Increasing prostate-specific antigen profile following definitive radiation therapy for localized prostate cancer: clinical observations.

Published

Journal Article

PURPOSE: To examine the natural history of patients who have received definitive radiation therapy alone for clinically localized prostate cancer and have an increasing prostate-specific antigen (PSA) profile. PATIENTS AND METHODS: One hundred fifty-one men with an increasing PSA profile after definitive radiotherapy were identified. The subsequent natural history of these men, including local recurrence, distant metastasis, and survival, was examined. In 119 men, posttreatment PSA doubling times (PSADT) were calculated using linear regression. Cox regression models were used to examine the effect of clinical and treatment variables on clinical failure and survival. RESULTS: Patients with high pretreatment PSA values, high Gleason scores, and T3 tumors were more likely to develop a PSA elevation. The median calculated post-treatment PSADT was 13 months, and 95% of patients had posttreatment PSADT of less than 3 years. PSADT was correlated with tumor stage and Gleason score. Five years after PSA elevation, the estimated rate of clinical local recurrence is 26% and the estimated rate of distant metastases is 47%. Rapid PSADT (< 12 months) and a short interval from the end of treatment to PSA elevation (< 12 months) were significant independent predictors of distant metastases. The estimated rates of overall and cause-specific survival 5 years after PSA elevation are 65% and 76%, respectively. Gleason grade is the only significant independent predictor of overall and cause-specific survival after PSA elevation. CONCLUSION: The natural history of men who have an increasing PSA profile following definitive radiotherapy is heterogeneous. In the absence of salvage therapy, at least three quarters of men will have clinical evidence of recurrent disease 5 years after a PSA elevation is detected. Men with a rapid posttreatment PSADT and a short interval from the end of treatment to an increasing PSA profile are at a very high risk of developing distant metastasis within 5 years of PSA elevation.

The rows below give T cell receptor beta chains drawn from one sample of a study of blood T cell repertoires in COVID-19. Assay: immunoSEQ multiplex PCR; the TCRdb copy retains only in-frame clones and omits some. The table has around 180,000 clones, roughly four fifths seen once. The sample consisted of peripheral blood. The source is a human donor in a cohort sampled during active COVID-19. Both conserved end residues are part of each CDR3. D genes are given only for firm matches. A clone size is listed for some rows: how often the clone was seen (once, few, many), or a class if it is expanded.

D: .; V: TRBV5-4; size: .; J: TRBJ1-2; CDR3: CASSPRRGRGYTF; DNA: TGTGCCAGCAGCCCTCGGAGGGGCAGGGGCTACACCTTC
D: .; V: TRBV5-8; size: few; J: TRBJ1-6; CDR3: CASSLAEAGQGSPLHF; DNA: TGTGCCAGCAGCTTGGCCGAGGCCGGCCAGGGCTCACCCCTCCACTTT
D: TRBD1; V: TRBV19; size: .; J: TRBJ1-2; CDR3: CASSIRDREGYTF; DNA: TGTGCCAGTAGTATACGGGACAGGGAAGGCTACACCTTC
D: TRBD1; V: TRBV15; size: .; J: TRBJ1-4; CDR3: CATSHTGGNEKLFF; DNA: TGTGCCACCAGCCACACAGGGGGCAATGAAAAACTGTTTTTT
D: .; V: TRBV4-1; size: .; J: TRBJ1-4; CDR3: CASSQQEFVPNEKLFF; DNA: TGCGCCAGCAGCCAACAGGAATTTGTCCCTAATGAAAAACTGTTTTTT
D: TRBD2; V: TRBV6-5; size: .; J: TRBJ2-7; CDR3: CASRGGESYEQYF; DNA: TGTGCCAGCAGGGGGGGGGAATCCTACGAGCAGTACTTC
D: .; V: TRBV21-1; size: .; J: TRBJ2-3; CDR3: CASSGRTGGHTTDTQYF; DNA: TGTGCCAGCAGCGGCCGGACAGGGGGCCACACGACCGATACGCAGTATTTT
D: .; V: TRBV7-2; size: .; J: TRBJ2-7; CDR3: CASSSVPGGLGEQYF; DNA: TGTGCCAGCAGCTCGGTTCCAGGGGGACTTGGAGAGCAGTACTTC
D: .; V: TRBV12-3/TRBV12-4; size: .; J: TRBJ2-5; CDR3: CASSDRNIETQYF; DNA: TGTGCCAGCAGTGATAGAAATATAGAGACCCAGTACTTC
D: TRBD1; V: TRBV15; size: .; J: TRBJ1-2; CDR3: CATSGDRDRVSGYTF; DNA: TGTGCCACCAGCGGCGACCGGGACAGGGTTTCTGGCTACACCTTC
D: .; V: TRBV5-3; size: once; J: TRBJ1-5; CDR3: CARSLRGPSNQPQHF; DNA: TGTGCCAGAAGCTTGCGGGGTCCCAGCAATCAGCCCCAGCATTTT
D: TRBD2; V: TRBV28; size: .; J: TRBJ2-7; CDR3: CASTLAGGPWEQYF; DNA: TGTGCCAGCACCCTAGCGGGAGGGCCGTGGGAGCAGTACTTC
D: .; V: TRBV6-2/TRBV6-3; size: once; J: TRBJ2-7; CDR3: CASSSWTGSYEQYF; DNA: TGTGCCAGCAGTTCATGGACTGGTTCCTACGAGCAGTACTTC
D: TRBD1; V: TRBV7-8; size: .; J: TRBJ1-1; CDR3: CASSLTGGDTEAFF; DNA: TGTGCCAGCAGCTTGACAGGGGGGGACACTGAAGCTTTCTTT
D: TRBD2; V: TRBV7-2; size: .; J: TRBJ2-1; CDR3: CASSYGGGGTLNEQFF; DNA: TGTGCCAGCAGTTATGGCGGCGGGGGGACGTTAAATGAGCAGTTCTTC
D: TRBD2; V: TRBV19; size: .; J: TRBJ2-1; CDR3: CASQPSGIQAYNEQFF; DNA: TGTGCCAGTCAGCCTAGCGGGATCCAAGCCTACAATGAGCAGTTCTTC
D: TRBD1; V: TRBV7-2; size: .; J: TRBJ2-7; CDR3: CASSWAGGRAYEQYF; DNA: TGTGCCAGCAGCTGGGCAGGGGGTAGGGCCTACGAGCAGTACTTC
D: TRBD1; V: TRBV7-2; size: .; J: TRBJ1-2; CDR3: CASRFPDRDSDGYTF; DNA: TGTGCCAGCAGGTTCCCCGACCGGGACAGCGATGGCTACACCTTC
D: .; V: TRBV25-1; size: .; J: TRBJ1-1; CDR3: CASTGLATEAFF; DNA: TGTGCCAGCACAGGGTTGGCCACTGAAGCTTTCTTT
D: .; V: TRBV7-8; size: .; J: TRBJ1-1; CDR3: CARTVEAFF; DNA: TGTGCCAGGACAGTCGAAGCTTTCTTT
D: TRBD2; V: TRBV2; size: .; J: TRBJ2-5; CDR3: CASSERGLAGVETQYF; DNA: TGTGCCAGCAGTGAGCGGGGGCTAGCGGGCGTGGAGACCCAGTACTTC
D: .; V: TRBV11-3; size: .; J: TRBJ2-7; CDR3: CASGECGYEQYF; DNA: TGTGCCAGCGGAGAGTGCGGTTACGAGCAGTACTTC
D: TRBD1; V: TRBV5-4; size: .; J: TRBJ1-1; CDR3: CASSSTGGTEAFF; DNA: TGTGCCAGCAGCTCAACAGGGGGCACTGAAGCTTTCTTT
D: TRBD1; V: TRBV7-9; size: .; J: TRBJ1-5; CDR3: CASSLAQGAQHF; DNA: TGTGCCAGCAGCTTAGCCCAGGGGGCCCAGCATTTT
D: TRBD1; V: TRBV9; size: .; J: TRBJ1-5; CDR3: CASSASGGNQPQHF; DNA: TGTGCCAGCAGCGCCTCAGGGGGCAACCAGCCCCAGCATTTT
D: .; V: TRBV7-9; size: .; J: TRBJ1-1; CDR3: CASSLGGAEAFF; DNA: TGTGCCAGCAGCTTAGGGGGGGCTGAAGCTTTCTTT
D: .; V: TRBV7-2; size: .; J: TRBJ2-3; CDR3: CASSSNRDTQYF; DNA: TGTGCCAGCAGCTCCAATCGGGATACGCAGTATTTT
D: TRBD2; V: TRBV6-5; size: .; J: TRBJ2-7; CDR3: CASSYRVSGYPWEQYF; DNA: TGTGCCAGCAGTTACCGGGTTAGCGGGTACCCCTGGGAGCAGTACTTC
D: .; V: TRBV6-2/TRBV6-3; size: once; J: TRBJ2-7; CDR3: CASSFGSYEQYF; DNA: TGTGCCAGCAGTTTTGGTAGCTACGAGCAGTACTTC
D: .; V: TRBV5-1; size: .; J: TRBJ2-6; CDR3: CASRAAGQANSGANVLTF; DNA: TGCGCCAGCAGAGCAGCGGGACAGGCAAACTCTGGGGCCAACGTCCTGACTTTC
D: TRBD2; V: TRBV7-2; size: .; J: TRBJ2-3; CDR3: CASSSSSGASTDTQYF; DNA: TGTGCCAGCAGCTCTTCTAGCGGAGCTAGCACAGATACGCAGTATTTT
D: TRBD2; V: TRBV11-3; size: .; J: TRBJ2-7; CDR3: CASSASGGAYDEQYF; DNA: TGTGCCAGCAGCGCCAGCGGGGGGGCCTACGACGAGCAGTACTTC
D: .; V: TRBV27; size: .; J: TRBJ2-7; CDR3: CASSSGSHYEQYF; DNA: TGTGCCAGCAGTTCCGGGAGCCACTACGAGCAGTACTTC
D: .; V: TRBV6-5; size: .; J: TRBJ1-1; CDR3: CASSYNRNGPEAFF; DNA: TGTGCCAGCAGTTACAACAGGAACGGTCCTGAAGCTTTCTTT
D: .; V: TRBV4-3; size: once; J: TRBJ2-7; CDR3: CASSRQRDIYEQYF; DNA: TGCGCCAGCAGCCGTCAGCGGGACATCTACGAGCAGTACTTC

Full Text

Duke Authors

Cited Authors

  • Lee, WR; Hanks, GE; Hanlon, A

Published Date

  • January 1997

Published In

Volume / Issue

  • 15 / 1

Start / End Page

  • 230 - 238

PubMed ID

  • 8996147

Pubmed Central ID

  • 8996147

International Standard Serial Number (ISSN)

  • 0732-183X

Digital Object Identifier (DOI)

  • 10.1200/JCO.1997.15.1.230

Language

  • eng

Conference Location

  • United States